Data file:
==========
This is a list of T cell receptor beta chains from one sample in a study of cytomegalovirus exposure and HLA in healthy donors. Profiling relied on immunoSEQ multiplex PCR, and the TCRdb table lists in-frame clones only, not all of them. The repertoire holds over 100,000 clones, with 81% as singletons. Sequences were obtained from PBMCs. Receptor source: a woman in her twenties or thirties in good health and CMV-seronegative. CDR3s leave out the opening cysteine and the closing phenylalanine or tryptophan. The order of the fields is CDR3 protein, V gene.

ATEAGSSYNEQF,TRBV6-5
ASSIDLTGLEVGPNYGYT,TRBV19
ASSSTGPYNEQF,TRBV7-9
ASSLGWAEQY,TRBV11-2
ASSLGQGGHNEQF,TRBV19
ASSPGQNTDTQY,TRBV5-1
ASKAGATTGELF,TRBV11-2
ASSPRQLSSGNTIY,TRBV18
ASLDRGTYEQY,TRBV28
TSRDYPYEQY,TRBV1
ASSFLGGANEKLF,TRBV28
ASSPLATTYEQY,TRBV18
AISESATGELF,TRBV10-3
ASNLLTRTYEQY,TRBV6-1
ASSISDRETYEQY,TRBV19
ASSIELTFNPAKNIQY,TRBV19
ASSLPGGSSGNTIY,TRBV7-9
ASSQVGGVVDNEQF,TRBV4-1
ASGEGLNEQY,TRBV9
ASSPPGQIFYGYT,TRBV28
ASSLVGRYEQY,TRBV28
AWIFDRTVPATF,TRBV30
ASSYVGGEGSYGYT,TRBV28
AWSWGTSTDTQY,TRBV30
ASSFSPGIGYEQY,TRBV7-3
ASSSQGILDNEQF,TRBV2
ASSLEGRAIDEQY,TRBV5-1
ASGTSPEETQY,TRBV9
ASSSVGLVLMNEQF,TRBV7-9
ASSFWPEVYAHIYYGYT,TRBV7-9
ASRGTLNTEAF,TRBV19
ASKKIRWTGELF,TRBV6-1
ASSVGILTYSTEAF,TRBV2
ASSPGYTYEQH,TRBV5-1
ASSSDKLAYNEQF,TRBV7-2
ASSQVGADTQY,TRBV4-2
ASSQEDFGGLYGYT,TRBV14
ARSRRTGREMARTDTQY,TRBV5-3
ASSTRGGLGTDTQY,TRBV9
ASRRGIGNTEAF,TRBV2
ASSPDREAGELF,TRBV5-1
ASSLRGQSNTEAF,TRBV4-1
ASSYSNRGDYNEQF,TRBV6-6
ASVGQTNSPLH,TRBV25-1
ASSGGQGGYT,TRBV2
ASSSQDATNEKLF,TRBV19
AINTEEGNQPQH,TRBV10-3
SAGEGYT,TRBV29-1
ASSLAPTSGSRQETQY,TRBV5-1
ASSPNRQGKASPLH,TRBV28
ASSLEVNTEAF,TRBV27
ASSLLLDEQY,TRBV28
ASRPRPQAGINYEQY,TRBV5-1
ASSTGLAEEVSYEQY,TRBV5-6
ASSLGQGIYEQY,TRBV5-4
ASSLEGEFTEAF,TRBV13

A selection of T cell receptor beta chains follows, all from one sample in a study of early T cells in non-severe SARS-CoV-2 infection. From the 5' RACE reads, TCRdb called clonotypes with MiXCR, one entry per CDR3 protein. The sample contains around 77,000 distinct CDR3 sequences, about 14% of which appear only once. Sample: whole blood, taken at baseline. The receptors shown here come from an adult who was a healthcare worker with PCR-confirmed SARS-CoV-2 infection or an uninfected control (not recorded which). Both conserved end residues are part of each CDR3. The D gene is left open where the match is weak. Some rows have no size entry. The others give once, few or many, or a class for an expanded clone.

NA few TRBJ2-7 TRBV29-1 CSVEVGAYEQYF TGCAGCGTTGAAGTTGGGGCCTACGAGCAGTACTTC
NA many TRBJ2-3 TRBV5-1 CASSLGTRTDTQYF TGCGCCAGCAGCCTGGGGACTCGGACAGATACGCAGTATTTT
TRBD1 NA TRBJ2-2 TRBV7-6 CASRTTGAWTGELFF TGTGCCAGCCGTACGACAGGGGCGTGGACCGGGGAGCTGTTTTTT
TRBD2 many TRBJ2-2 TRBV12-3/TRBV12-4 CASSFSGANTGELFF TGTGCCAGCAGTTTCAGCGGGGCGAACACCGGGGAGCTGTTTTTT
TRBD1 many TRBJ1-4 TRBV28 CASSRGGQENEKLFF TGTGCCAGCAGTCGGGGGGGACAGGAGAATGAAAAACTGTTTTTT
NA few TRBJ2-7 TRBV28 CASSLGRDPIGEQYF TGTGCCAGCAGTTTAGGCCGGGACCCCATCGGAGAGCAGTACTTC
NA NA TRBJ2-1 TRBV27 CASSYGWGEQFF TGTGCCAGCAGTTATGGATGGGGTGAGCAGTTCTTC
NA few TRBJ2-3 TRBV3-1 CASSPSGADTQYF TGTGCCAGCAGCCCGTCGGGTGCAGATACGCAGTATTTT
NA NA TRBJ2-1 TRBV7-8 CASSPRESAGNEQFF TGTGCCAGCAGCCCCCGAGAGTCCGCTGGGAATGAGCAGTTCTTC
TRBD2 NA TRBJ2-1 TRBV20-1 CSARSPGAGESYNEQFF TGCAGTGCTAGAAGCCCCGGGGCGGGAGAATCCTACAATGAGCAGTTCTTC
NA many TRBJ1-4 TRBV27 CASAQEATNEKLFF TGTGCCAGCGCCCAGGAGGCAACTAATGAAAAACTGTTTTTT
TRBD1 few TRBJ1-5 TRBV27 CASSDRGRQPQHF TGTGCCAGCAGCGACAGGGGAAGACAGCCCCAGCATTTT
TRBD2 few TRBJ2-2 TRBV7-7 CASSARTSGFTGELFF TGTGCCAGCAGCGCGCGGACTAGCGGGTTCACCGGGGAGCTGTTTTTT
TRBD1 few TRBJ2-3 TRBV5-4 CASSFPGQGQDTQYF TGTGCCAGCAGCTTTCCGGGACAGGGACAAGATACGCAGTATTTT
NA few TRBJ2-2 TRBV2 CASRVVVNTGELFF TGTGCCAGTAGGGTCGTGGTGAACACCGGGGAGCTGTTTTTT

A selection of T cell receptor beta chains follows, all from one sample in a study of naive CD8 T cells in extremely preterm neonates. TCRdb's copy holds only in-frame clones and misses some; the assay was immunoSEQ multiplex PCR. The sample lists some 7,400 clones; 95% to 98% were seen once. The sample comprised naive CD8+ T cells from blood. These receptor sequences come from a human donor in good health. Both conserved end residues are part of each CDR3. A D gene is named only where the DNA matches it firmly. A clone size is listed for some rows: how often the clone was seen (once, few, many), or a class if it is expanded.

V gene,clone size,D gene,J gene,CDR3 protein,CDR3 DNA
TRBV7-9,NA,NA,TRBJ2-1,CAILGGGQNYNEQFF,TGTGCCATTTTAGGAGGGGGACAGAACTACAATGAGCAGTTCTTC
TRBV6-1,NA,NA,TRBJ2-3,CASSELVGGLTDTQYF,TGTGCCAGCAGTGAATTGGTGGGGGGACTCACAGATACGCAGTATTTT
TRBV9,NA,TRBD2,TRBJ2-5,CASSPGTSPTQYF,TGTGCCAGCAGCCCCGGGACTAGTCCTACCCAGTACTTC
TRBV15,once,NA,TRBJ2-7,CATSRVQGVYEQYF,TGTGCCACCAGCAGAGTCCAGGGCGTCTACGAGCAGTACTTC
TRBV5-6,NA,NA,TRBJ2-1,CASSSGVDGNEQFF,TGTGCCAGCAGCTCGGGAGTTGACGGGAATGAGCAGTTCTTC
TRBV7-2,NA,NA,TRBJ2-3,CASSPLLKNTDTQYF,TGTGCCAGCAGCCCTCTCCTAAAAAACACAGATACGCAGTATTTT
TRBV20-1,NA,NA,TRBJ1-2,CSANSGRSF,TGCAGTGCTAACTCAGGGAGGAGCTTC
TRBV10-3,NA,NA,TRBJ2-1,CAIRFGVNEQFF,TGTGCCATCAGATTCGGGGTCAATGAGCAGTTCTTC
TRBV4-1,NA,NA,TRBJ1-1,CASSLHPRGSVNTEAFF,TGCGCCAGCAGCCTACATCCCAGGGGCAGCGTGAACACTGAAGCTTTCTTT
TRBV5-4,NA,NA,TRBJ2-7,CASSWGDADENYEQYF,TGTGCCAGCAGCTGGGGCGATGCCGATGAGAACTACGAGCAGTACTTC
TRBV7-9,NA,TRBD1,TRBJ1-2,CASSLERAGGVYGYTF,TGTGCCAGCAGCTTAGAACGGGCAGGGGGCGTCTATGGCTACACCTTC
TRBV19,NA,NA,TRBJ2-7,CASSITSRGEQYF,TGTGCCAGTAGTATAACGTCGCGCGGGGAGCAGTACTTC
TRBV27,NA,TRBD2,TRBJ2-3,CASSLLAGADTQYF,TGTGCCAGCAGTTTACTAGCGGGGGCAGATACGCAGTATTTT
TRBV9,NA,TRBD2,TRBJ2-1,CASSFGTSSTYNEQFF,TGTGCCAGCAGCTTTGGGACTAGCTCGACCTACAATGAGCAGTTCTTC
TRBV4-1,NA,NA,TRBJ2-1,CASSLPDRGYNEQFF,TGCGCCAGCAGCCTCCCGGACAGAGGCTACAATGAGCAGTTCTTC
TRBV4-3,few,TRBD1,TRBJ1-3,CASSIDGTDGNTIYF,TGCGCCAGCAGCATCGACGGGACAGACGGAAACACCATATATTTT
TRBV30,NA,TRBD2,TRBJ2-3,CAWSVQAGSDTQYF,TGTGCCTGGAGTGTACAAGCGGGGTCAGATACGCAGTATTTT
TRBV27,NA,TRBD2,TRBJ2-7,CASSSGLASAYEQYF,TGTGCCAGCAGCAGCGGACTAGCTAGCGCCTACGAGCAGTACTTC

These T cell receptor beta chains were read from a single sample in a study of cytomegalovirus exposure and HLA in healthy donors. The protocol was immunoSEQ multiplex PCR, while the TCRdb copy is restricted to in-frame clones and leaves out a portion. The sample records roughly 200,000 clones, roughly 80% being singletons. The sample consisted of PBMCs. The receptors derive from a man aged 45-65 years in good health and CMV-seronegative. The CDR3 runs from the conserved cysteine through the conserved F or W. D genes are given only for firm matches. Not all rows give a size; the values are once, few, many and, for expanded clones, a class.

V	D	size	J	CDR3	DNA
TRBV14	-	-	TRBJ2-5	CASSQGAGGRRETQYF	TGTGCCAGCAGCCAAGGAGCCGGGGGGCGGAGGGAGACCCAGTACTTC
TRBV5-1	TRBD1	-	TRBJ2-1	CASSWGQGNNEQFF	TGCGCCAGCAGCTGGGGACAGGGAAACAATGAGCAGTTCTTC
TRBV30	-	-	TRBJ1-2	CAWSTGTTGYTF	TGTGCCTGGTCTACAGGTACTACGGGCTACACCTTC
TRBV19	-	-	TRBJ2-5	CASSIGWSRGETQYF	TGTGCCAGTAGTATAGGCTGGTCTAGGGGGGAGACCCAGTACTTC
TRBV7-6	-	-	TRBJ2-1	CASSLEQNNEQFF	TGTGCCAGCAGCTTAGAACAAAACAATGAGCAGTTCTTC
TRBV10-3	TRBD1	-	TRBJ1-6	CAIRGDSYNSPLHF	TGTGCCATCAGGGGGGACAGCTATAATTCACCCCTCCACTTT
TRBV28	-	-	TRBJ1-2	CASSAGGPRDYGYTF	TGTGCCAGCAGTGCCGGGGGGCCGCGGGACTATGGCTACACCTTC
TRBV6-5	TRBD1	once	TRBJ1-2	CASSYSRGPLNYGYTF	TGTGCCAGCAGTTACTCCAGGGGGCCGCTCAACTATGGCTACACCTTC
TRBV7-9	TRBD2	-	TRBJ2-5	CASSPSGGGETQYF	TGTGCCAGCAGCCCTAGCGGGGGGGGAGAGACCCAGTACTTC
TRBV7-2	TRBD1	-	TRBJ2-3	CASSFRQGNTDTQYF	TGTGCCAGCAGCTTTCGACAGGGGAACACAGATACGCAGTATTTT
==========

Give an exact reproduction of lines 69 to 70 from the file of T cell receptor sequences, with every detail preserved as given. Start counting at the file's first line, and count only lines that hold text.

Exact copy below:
NA many TRBJ1-4 TRBV27 CASAQEATNEKLFF TGTGCCAGCGCCCAGGAGGCAACTAATGAAAAACTGTTTTTT
TRBD1 few TRBJ1-5 TRBV27 CASSDRGRQPQHF TGTGCCAGCAGCGACAGGGGAAGACAGCCCCAGCATTTT